"Insurers are struggling with responding to policyholder inquiries, service requests, and handle the surge in website/call center traffic. They will have to improve their response time by providing digital self-service capabilities such as Mobile apps, portals, chatbots. It's the right time to prioritize legacy modernization programs and upgrade infrastructure"
- Milind Sathe
Melissa Womack: How do you think insurance distribution, underwriting, and claims would get affected by this crisis, and how should the insurers respond to it?
Shyam Somani: The gap between agents, brokers, and financial advisors will get widened. One way for the companies to solve for that problem is by driving proactive collaboration and education to roll out new products and coverages. The insurance will have a high propensity to suspend a specific product, and they should have all the means to communicate it effectively to the customer without depending on traditional channels of communication. The commissions should be paid electronically. If that's not the case, do all you can do to facilitate that process. Insurers must provide or enhance mobile apps or agent portals to foster remote work for intermediaries and support them with all they need to service their customers. Besides this, they should switch to e-mode; eliminate everything that's paperbound, as much as possible. E.g., e-delivery of policy, e-billing of policies, and electronic signature supported documentation/processes for new/renewal business, e-payments for claims, etc.especially the ones that emerge out of black swan events like COVID-19 crisis.
Underwriters should be prepared to add or remove coverages, as appropriate, to meet the surge in policy requests. They will be spread way too thin on these requests from customers either to do with understanding policy better, queries regarding amending insurance policy. It's the right time to go back to the desk and revisit risk management and the exposures they are dealing with and evaluate how they can respond to the customer in a comprehensive and timely manner.
Claims managers broadly speaking have three areas that they need to address: (i) As much as possible, automate intake and processing. This move will go them a world of good, especially on the low dollar value claims, which can be settled automatically. (ii) they would witness a surge in fraud claims like staged accidents in the case of auto frauds. (iii) it's time when service quality and customer experience can win your customers for life, or you lose them forever. I'd recommend insurers should maintain a minimum threshold response time to customer inquiries. They should encourage the use of other digital channels to share information regarding business operations (office re-opening), future payment, policy renewals, cancellations, etc. and proactively provide information on future payments.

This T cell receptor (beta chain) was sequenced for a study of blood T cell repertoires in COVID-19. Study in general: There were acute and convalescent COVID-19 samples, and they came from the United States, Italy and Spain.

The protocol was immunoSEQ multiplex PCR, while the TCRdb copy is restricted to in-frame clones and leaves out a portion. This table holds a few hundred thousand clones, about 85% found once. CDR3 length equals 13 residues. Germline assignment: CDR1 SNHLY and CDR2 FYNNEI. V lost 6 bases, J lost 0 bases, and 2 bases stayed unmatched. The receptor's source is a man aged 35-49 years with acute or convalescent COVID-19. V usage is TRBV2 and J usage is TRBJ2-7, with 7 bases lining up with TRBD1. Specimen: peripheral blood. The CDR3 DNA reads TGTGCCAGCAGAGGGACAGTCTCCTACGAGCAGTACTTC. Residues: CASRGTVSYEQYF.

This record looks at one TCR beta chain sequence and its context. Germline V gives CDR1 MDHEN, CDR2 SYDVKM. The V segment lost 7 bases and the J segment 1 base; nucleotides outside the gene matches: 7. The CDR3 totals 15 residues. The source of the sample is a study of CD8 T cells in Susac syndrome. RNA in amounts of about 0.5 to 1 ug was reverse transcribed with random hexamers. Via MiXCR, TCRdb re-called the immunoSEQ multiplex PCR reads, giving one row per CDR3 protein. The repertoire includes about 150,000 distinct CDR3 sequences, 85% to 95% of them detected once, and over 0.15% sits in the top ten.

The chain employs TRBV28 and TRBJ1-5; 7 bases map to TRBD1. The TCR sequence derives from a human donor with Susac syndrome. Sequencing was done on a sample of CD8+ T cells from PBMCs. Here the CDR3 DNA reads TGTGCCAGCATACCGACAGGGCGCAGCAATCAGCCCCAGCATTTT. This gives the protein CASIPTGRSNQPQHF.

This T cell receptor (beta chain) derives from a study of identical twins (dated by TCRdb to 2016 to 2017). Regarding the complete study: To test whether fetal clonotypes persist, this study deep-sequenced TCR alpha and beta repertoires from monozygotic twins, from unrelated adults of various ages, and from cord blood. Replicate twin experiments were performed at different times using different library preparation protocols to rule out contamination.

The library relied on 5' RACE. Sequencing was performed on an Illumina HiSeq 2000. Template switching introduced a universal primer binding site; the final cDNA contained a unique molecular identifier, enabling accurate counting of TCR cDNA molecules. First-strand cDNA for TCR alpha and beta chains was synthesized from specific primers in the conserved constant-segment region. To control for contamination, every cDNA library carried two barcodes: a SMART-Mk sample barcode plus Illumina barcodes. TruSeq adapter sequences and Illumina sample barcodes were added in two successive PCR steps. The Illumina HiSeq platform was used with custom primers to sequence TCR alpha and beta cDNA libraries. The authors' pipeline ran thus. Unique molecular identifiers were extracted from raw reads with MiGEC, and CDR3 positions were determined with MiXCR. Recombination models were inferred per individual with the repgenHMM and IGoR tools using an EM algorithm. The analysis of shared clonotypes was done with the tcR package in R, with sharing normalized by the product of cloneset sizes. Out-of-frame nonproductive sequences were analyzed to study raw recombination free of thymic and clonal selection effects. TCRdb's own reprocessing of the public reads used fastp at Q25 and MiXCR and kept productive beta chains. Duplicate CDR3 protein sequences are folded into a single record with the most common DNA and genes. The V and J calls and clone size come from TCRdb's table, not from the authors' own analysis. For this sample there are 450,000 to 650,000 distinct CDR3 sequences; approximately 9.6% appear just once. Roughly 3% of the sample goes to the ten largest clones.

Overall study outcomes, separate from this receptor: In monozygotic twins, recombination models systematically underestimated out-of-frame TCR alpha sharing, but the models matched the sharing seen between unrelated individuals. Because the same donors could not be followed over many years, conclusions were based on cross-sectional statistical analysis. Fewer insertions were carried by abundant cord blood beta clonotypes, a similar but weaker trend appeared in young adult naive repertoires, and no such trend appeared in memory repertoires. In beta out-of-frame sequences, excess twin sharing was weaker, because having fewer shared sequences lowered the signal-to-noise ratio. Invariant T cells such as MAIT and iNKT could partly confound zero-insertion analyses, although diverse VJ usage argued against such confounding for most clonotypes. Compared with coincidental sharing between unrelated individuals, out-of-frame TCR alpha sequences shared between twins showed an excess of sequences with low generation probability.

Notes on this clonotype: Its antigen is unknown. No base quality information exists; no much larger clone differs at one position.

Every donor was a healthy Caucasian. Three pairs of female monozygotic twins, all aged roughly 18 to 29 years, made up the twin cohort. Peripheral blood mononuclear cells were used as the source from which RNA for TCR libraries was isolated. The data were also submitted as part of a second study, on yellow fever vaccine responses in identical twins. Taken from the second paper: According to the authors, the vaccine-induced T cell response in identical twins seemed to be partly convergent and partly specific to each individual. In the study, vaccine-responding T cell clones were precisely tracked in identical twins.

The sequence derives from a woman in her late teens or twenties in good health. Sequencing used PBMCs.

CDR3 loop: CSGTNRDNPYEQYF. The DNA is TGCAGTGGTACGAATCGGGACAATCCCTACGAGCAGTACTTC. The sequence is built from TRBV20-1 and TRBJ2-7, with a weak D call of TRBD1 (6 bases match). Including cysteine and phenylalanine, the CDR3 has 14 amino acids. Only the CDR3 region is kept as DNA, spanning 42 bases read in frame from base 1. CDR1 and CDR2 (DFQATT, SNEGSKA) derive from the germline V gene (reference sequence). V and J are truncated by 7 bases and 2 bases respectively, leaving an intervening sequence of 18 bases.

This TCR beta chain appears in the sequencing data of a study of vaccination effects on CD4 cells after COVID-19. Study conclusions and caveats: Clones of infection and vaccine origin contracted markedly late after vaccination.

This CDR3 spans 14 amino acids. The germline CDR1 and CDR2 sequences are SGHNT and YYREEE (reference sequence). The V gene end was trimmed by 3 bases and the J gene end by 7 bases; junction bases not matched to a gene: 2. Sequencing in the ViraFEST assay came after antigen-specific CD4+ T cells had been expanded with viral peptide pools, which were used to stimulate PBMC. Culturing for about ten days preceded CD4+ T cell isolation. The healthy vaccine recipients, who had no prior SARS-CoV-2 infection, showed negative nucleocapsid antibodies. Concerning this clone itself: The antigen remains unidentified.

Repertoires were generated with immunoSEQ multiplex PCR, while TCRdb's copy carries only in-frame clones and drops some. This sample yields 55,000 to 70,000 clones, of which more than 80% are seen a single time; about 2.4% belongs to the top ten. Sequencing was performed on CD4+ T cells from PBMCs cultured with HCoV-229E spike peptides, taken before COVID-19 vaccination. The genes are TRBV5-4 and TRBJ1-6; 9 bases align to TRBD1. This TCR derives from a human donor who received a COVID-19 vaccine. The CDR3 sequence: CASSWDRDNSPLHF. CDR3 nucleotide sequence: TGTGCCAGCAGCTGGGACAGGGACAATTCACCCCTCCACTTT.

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Melissa Womack: What do you think are going to be the key triggers and catalysts for the transformation of the insurance industry in this crisis?
Shyam Somani: There are three main triggers that are going to drive the transformation in the insurance industry as we navigate through this crisis-
  • Improving underwriting efficiency and claims management
  • Increasing customer and stakeholder engagement across digital channels
  • Embracing legacy modernization
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"Claims managers broadly speaking have three areas that they need to address:
(i) As much as possible, automate intake and processing. This move will go them a world of good, especially on the low dollar value claims, which can be settled automatically.
(ii) They would witness a surge in fraud claims like staged accidents in the case of auto frauds.
(iii) It's time when service quality and customer experience can win your customers for life, or you lose them forever."
- Shyam Somani
Melissa Womack: Do you think the insurers were prepared for a black swan event like this in terms of activating business continuity plans? How should they respond to it and minimize knee-jerk reactions that could lead to potential losses?
Milind Sathe: The majority of insurers have a BCP plan but not to handle a disaster of such magnitude. Priority should be given to customers and minimize disruptions to their life due to the crisis. Make sure all requests/inquiries (coverage change, claim reporting, etc.) are responded to promptly. Provide clear instructions on different ways insurers can be reached and where information could be found for support on most common issues. Their most valuable asset is their employees, so the safety and wellbeing of those should be given a priority so they can return to work when it is safe to do so as the majority of the country has some shelter in place order. Promote flexible work arrangements so they can support business from remote locations. Provide adequate safety gear if they have to be in the field to ascertain loss for a recent claim and make payments.
Melissa Womack: What's going to be your recommended checklist of things that all insurers must keep in mind as they navigate through this crisis?